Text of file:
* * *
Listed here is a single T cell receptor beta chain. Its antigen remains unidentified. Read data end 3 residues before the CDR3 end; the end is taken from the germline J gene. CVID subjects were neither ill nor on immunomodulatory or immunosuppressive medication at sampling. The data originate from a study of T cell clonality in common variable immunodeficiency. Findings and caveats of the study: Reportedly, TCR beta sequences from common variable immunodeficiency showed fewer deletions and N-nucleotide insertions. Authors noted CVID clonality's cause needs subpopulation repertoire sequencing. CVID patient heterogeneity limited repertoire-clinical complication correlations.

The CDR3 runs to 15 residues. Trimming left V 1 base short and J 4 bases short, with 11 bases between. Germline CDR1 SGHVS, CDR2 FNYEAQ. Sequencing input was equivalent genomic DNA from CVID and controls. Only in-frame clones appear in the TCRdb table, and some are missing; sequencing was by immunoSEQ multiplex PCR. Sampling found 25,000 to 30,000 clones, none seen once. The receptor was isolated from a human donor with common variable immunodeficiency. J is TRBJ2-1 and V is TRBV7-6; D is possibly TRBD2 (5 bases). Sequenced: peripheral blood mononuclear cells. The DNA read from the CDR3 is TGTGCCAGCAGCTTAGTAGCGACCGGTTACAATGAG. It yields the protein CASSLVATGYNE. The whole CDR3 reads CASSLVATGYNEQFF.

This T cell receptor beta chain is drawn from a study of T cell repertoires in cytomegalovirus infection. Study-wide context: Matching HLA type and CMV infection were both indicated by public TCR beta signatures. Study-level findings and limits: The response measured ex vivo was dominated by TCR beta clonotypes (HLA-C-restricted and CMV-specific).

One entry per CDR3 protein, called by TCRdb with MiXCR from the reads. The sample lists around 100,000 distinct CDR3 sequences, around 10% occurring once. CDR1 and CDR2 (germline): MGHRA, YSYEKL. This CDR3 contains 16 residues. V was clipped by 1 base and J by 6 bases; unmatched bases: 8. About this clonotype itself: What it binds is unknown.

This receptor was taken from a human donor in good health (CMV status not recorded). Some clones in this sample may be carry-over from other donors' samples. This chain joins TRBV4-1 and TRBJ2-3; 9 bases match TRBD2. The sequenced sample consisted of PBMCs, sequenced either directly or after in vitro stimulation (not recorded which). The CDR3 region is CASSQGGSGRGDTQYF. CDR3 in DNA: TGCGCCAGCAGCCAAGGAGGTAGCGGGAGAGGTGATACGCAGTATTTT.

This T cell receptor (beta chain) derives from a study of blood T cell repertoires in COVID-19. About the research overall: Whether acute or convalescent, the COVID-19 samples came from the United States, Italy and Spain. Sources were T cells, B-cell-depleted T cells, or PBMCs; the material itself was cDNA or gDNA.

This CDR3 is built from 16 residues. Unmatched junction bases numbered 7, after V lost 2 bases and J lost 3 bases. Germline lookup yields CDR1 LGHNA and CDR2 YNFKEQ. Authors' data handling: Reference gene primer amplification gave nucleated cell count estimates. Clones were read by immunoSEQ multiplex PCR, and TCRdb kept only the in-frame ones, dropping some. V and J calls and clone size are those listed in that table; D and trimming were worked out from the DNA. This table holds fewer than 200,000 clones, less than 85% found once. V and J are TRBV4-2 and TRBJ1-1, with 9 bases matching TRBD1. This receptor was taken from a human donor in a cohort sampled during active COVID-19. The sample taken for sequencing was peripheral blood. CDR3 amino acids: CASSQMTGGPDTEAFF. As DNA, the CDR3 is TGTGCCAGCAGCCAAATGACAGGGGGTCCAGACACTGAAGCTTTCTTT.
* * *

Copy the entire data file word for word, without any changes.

Listed here is a single T cell receptor beta chain. Its antigen remains unidentified. Read data end 3 residues before the CDR3 end; the end is taken from the germline J gene. CVID subjects were neither ill nor on immunomodulatory or immunosuppressive medication at sampling. The data originate from a study of T cell clonality in common variable immunodeficiency. Findings and caveats of the study: Reportedly, TCR beta sequences from common variable immunodeficiency showed fewer deletions and N-nucleotide insertions. Authors noted CVID clonality's cause needs subpopulation repertoire sequencing. CVID patient heterogeneity limited repertoire-clinical complication correlations.

The CDR3 runs to 15 residues. Trimming left V 1 base short and J 4 bases short, with 11 bases between. Germline CDR1 SGHVS, CDR2 FNYEAQ. Sequencing input was equivalent genomic DNA from CVID and controls. Only in-frame clones appear in the TCRdb table, and some are missing; sequencing was by immunoSEQ multiplex PCR. Sampling found 25,000 to 30,000 clones, none seen once. The receptor was isolated from a human donor with common variable immunodeficiency. J is TRBJ2-1 and V is TRBV7-6; D is possibly TRBD2 (5 bases). Sequenced: peripheral blood mononuclear cells. The DNA read from the CDR3 is TGTGCCAGCAGCTTAGTAGCGACCGGTTACAATGAG. It yields the protein CASSLVATGYNE. The whole CDR3 reads CASSLVATGYNEQFF.

This T cell receptor beta chain is drawn from a study of T cell repertoires in cytomegalovirus infection. Study-wide context: Matching HLA type and CMV infection were both indicated by public TCR beta signatures. Study-level findings and limits: The response measured ex vivo was dominated by TCR beta clonotypes (HLA-C-restricted and CMV-specific).

One entry per CDR3 protein, called by TCRdb with MiXCR from the reads. The sample lists around 100,000 distinct CDR3 sequences, around 10% occurring once. CDR1 and CDR2 (germline): MGHRA, YSYEKL. This CDR3 contains 16 residues. V was clipped by 1 base and J by 6 bases; unmatched bases: 8. About this clonotype itself: What it binds is unknown.

This receptor was taken from a human donor in good health (CMV status not recorded). Some clones in this sample may be carry-over from other donors' samples. This chain joins TRBV4-1 and TRBJ2-3; 9 bases match TRBD2. The sequenced sample consisted of PBMCs, sequenced either directly or after in vitro stimulation (not recorded which). The CDR3 region is CASSQGGSGRGDTQYF. CDR3 in DNA: TGCGCCAGCAGCCAAGGAGGTAGCGGGAGAGGTGATACGCAGTATTTT.

This T cell receptor (beta chain) derives from a study of blood T cell repertoires in COVID-19. About the research overall: Whether acute or convalescent, the COVID-19 samples came from the United States, Italy and Spain. Sources were T cells, B-cell-depleted T cells, or PBMCs; the material itself was cDNA or gDNA.

This CDR3 is built from 16 residues. Unmatched junction bases numbered 7, after V lost 2 bases and J lost 3 bases. Germline lookup yields CDR1 LGHNA and CDR2 YNFKEQ. Authors' data handling: Reference gene primer amplification gave nucleated cell count estimates. Clones were read by immunoSEQ multiplex PCR, and TCRdb kept only the in-frame ones, dropping some. V and J calls and clone size are those listed in that table; D and trimming were worked out from the DNA. This table holds fewer than 200,000 clones, less than 85% found once. V and J are TRBV4-2 and TRBJ1-1, with 9 bases matching TRBD1. This receptor was taken from a human donor in a cohort sampled during active COVID-19. The sample taken for sequencing was peripheral blood. CDR3 amino acids: CASSQMTGGPDTEAFF. As DNA, the CDR3 is TGTGCCAGCAGCCAAATGACAGGGGGTCCAGACACTGAAGCTTTCTTT.